Sheffield’s transport pinpointed as top issue to be tackled by young people for second year running

Sheffield’s transport pinpointed as top issue to be tackled by young people for second year running

Sadie White No Comment

Transport in the city has been highlighted as the most pressing issue to be tackled by Sheffield’s young people. 12,020 young people from across Sheffield’s schools voted for their top ten local issues to be tackled as part of the Make Your Mark ballot. Make Your Mark is delivered by our Involvement and Participation team.

Eighteen per cent of young people from across the city who voted, said that service reliability, poor customer service, affordability and the impractical pass system were high priority issues for them in the city. This is the second year that the city’s transport has been highlighted as an issue by young people.

Luke Bassett, Youth Councillor for West Sheffield says, ‘For the past couple of years, young people in and around Sheffield have felt that public transport doesn’t work for them and more needs to be done to improve services and to make them want to use public transport.’

‘As a Youth Cabinet, we have carried out a consultation with young people in the city to find out what it is specifically about public transport which concerns them. More recently, we have been working with other Youth Cabinet/ UK Youth Parliament members from across South Yorkshire, South Yorkshire Passenger Transport Executive and travel operators from across the region on a South Yorkshire Youth Transport User Group. This gives us a chance to voice the concerns of young people and help improve transport for all.’

Work experience hubs for 11-18 year olds (15 per cent), a curriculum to prepare us for life (11 per cent), mental health (11 per cent) and protecting LGBT+ people (10 per cent) were voted as the remaining priority issues by Sheffield’s young people respectively.

Sheffield’s young people felt that campaigning locally for time to be put aside within the curriculum for initiatives that facilitate life skills development, for example work experience hubs for 11-18 year olds, where they can find work experience, should be high on the priority list. They felt it important that schools should cover topics including finance, sex and relationships and politics in the curriculum. Young people feel that there is too much of a focus on academic achievement and results and not enough focus on the skills that are going to equip them for the real world.

Joanna an elected youth councillor in the North of Sheffield comments on this, ‘Due to the strain put on my school for their students to have a high GCSE attainment, the focus is on academic subjects and exams as opposed to life skills. Schools particularly in the North, struggle financially, therefore often scrape their way trying to afford simple things such as books whilst trying to provide inclusive teaching. Due to this, schools sadly don’t have much time to do what’s most important; teaching young people that their voice is a gift.’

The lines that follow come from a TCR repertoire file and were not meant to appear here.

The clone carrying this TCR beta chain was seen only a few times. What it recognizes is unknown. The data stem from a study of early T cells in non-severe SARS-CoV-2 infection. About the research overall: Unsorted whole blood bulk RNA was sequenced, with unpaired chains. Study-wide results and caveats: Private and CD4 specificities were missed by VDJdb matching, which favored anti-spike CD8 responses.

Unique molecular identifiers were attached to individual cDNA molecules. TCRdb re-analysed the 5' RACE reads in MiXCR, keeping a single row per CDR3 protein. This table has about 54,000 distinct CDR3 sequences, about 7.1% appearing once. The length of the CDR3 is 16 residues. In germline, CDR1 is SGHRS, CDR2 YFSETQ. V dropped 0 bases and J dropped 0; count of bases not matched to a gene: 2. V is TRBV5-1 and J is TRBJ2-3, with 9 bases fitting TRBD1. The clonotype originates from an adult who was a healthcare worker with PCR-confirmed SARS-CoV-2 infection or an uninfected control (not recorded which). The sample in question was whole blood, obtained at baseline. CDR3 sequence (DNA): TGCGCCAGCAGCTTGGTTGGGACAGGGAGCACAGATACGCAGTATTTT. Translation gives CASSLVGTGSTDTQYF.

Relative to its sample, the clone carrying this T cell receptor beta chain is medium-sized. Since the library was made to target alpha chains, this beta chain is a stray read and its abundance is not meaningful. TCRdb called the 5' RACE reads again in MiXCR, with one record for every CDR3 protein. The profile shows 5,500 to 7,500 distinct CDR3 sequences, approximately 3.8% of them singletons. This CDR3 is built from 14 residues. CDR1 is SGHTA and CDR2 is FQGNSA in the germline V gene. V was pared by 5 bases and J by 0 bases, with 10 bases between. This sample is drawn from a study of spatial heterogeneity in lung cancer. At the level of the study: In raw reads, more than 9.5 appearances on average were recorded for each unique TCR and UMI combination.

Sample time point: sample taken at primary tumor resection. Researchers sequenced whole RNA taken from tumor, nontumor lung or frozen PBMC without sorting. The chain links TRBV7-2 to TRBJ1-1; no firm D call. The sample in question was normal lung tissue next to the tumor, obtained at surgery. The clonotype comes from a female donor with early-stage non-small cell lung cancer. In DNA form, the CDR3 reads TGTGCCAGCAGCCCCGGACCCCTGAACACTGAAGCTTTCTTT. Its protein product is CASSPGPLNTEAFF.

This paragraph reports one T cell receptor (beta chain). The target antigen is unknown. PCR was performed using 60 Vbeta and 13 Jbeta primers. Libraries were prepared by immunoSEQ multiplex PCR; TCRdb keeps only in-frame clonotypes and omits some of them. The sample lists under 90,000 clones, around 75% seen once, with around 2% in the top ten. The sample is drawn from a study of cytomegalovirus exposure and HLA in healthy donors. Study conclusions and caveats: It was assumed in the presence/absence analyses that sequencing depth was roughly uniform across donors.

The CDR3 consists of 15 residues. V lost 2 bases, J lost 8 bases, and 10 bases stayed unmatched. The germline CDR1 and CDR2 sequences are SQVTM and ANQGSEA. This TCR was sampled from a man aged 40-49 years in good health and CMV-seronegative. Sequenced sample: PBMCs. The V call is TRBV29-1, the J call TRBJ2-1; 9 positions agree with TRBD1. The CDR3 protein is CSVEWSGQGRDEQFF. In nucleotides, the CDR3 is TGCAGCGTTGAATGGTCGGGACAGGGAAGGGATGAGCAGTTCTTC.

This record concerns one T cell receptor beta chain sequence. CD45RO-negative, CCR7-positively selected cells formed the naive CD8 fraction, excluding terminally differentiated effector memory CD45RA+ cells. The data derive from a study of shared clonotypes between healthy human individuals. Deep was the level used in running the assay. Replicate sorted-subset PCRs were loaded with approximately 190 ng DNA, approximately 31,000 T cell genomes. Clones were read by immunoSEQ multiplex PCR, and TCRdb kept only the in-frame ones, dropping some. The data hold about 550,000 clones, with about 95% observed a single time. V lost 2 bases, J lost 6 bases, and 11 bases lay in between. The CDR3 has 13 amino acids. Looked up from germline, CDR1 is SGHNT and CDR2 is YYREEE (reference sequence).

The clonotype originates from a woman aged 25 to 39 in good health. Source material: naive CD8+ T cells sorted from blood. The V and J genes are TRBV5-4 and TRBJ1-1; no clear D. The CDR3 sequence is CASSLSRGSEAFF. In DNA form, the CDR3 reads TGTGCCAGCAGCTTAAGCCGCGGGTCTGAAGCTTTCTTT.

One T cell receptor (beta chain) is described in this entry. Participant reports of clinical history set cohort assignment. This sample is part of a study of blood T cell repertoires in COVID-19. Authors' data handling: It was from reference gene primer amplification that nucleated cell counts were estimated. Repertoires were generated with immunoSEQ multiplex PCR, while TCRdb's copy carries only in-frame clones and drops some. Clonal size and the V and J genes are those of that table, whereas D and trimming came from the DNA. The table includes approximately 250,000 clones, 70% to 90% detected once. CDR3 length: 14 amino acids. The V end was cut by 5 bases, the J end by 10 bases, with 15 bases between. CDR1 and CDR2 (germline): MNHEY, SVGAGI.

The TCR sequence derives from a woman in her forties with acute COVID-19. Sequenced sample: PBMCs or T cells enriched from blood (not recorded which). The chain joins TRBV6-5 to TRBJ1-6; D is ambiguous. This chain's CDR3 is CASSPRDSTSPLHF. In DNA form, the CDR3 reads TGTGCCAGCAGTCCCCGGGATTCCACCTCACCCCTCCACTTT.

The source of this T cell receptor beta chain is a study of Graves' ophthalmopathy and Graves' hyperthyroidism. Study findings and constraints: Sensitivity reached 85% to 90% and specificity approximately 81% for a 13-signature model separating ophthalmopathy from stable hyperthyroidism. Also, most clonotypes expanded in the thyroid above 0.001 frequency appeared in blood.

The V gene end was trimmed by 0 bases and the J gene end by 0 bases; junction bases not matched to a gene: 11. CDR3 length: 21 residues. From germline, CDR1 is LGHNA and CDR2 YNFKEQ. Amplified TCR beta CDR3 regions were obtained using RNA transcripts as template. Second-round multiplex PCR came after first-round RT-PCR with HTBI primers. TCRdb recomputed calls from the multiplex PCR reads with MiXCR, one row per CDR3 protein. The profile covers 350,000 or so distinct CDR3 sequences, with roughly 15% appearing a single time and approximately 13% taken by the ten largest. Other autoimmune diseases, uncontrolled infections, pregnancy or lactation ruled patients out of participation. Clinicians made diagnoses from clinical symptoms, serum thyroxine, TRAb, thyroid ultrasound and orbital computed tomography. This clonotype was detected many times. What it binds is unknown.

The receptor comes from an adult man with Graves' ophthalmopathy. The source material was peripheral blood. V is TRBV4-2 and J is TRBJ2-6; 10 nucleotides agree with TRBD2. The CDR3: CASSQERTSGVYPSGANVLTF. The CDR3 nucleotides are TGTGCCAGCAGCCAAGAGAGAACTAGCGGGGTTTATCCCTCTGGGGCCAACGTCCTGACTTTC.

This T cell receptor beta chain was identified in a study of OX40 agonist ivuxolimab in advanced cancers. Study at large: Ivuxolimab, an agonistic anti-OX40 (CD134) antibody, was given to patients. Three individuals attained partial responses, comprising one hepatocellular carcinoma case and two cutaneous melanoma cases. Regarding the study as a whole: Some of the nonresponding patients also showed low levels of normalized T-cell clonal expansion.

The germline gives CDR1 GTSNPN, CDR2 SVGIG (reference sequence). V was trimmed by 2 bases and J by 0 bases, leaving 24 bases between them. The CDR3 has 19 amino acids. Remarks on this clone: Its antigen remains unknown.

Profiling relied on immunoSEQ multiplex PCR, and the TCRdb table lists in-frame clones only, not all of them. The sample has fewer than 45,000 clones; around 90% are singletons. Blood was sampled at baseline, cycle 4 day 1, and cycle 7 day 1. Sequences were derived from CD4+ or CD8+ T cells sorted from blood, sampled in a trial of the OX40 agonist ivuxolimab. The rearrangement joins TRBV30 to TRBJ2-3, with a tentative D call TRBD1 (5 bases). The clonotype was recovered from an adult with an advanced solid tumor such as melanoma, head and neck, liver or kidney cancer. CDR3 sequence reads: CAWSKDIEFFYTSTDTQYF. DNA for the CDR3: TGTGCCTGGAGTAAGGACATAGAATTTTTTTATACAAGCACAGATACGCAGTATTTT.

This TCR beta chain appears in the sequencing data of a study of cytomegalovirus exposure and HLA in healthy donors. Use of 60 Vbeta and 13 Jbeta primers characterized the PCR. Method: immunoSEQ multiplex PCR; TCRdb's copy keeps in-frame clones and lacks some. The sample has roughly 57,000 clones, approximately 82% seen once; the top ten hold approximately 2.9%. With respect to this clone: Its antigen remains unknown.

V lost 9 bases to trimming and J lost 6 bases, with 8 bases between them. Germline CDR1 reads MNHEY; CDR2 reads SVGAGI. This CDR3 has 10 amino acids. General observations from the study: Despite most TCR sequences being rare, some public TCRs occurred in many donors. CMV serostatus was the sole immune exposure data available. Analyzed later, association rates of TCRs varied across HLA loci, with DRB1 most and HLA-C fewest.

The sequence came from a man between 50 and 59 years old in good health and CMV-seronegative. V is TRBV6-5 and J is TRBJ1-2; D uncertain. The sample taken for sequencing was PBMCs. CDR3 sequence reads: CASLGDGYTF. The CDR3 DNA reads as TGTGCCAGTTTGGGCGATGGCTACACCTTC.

‘Encouraging schools to do something that isn’t mandatory can be a challenge but it was my elected role; to hear the voice of young people and represent it. When we found out the results it was fantastic! People in politics don’t represent young people, so we choose to represent ourselves and it is such an honour to be in Sheffield Youth Cabinet working alongside some incredibly inspiring people.’ She continues.

As well as campaigning on these locally elected issues, Sheffield’s elected Youth Parliament members or MYP’s are going to the House of Commons today to debate the top five issues nationally with Youth Parliament members from other local authority areas as part of the Make Your Mark campaign. They will then agree the top two national issues on the day to be taken forward as a national campaign.

Commenting on the results from the report Gail Gibbons, CEO Officer at Sheffield Futures comments ‘We are really proud to be in such a privileged position to be able to facilitate Sheffield’s young people in setting their local campaigning agenda to get their voices heard and initiate change as well as getting their voices heard at a national level.’

‘It’s so important that we listen to our young people and take action to enable positive change in our communities for the next generation.’

‘We’re really proud of our Sheffield UK Youth Parliament members and look forward to the outcomes of the national UK Youth Parliament debates at the Houses of Commons.’

Other issues close to the hearts of Sheffield’s young people include votes at 16, support for young carers and protecting school budgets.

You can get hold of a full copy of the Make Your Mark report which lists all the schools involved by contacting Lee Raven (lee.raven@sheffieldfutures.org.uk)

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